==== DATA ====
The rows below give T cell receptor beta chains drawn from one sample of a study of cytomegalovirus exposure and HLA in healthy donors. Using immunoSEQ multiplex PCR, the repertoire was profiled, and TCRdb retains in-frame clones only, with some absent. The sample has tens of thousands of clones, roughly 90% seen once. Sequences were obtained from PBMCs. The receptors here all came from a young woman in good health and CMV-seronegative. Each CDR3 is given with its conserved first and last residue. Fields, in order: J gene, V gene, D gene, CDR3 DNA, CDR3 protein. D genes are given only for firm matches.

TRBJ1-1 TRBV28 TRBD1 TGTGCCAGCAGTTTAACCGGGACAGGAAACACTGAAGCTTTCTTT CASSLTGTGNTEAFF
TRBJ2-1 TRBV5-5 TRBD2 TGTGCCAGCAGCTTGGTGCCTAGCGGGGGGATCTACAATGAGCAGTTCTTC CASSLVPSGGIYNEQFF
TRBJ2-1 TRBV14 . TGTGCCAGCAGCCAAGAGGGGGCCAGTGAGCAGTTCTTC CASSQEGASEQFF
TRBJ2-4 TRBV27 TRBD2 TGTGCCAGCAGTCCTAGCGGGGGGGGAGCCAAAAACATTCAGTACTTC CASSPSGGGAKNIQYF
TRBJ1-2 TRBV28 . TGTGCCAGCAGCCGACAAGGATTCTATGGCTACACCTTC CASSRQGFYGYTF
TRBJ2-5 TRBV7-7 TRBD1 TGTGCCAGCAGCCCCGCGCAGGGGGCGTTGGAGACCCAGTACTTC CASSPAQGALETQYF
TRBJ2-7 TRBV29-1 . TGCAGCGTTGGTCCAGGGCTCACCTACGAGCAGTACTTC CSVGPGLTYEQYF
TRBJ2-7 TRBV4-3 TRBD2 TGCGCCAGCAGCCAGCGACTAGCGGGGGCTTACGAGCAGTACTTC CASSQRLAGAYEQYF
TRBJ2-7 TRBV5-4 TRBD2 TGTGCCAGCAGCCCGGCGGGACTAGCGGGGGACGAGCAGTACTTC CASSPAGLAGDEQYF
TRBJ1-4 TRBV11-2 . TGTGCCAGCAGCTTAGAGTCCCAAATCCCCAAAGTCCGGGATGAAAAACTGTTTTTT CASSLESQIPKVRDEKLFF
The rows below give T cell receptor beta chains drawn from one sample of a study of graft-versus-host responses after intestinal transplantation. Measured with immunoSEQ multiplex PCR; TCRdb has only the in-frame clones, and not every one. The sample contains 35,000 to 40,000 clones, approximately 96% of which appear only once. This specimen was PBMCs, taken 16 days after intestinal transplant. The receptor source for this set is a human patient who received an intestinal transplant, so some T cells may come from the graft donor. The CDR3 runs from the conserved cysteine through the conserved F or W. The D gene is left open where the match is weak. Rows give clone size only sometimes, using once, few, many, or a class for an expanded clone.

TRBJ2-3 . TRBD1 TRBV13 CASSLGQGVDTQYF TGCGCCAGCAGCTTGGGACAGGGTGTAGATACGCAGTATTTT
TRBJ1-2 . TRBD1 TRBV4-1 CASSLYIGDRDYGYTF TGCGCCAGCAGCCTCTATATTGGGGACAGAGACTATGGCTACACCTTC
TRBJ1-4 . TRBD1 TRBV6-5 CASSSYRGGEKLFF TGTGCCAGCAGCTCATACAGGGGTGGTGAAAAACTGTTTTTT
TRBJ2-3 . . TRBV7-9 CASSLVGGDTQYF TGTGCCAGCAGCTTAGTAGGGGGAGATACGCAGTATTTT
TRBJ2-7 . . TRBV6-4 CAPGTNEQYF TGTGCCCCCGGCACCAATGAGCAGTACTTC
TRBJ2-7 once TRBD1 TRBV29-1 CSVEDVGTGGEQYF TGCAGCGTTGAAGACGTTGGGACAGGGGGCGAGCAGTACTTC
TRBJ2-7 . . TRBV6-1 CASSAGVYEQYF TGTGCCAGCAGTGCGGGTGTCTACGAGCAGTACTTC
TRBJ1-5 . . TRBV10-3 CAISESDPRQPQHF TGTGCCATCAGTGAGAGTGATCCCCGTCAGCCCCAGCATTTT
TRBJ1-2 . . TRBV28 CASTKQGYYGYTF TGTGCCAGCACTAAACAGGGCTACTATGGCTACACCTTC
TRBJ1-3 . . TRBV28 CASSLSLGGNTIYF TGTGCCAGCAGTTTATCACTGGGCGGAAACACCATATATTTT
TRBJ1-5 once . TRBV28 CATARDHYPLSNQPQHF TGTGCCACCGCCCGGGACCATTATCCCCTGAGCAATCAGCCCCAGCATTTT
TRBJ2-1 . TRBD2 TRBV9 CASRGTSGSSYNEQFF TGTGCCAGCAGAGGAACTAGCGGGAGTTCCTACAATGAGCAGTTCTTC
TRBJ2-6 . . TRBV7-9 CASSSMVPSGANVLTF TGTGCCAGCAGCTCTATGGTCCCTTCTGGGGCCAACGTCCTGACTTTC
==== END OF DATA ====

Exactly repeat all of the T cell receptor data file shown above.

The rows below give T cell receptor beta chains drawn from one sample of a study of cytomegalovirus exposure and HLA in healthy donors. Using immunoSEQ multiplex PCR, the repertoire was profiled, and TCRdb retains in-frame clones only, with some absent. The sample has tens of thousands of clones, roughly 90% seen once. Sequences were obtained from PBMCs. The receptors here all came from a young woman in good health and CMV-seronegative. Each CDR3 is given with its conserved first and last residue. Fields, in order: J gene, V gene, D gene, CDR3 DNA, CDR3 protein. D genes are given only for firm matches.

TRBJ1-1 TRBV28 TRBD1 TGTGCCAGCAGTTTAACCGGGACAGGAAACACTGAAGCTTTCTTT CASSLTGTGNTEAFF
TRBJ2-1 TRBV5-5 TRBD2 TGTGCCAGCAGCTTGGTGCCTAGCGGGGGGATCTACAATGAGCAGTTCTTC CASSLVPSGGIYNEQFF
TRBJ2-1 TRBV14 . TGTGCCAGCAGCCAAGAGGGGGCCAGTGAGCAGTTCTTC CASSQEGASEQFF
TRBJ2-4 TRBV27 TRBD2 TGTGCCAGCAGTCCTAGCGGGGGGGGAGCCAAAAACATTCAGTACTTC CASSPSGGGAKNIQYF
TRBJ1-2 TRBV28 . TGTGCCAGCAGCCGACAAGGATTCTATGGCTACACCTTC CASSRQGFYGYTF
TRBJ2-5 TRBV7-7 TRBD1 TGTGCCAGCAGCCCCGCGCAGGGGGCGTTGGAGACCCAGTACTTC CASSPAQGALETQYF
TRBJ2-7 TRBV29-1 . TGCAGCGTTGGTCCAGGGCTCACCTACGAGCAGTACTTC CSVGPGLTYEQYF
TRBJ2-7 TRBV4-3 TRBD2 TGCGCCAGCAGCCAGCGACTAGCGGGGGCTTACGAGCAGTACTTC CASSQRLAGAYEQYF
TRBJ2-7 TRBV5-4 TRBD2 TGTGCCAGCAGCCCGGCGGGACTAGCGGGGGACGAGCAGTACTTC CASSPAGLAGDEQYF
TRBJ1-4 TRBV11-2 . TGTGCCAGCAGCTTAGAGTCCCAAATCCCCAAAGTCCGGGATGAAAAACTGTTTTTT CASSLESQIPKVRDEKLFF
The rows below give T cell receptor beta chains drawn from one sample of a study of graft-versus-host responses after intestinal transplantation. Measured with immunoSEQ multiplex PCR; TCRdb has only the in-frame clones, and not every one. The sample contains 35,000 to 40,000 clones, approximately 96% of which appear only once. This specimen was PBMCs, taken 16 days after intestinal transplant. The receptor source for this set is a human patient who received an intestinal transplant, so some T cells may come from the graft donor. The CDR3 runs from the conserved cysteine through the conserved F or W. The D gene is left open where the match is weak. Rows give clone size only sometimes, using once, few, many, or a class for an expanded clone.

TRBJ2-3 . TRBD1 TRBV13 CASSLGQGVDTQYF TGCGCCAGCAGCTTGGGACAGGGTGTAGATACGCAGTATTTT
TRBJ1-2 . TRBD1 TRBV4-1 CASSLYIGDRDYGYTF TGCGCCAGCAGCCTCTATATTGGGGACAGAGACTATGGCTACACCTTC
TRBJ1-4 . TRBD1 TRBV6-5 CASSSYRGGEKLFF TGTGCCAGCAGCTCATACAGGGGTGGTGAAAAACTGTTTTTT
TRBJ2-3 . . TRBV7-9 CASSLVGGDTQYF TGTGCCAGCAGCTTAGTAGGGGGAGATACGCAGTATTTT
TRBJ2-7 . . TRBV6-4 CAPGTNEQYF TGTGCCCCCGGCACCAATGAGCAGTACTTC
TRBJ2-7 once TRBD1 TRBV29-1 CSVEDVGTGGEQYF TGCAGCGTTGAAGACGTTGGGACAGGGGGCGAGCAGTACTTC
TRBJ2-7 . . TRBV6-1 CASSAGVYEQYF TGTGCCAGCAGTGCGGGTGTCTACGAGCAGTACTTC
TRBJ1-5 . . TRBV10-3 CAISESDPRQPQHF TGTGCCATCAGTGAGAGTGATCCCCGTCAGCCCCAGCATTTT
TRBJ1-2 . . TRBV28 CASTKQGYYGYTF TGTGCCAGCACTAAACAGGGCTACTATGGCTACACCTTC
TRBJ1-3 . . TRBV28 CASSLSLGGNTIYF TGTGCCAGCAGTTTATCACTGGGCGGAAACACCATATATTTT
TRBJ1-5 once . TRBV28 CATARDHYPLSNQPQHF TGTGCCACCGCCCGGGACCATTATCCCCTGAGCAATCAGCCCCAGCATTTT
TRBJ2-1 . TRBD2 TRBV9 CASRGTSGSSYNEQFF TGTGCCAGCAGAGGAACTAGCGGGAGTTCCTACAATGAGCAGTTCTTC
TRBJ2-6 . . TRBV7-9 CASSSMVPSGANVLTF TGTGCCAGCAGCTCTATGGTCCCTTCTGGGGCCAACGTCCTGACTTTC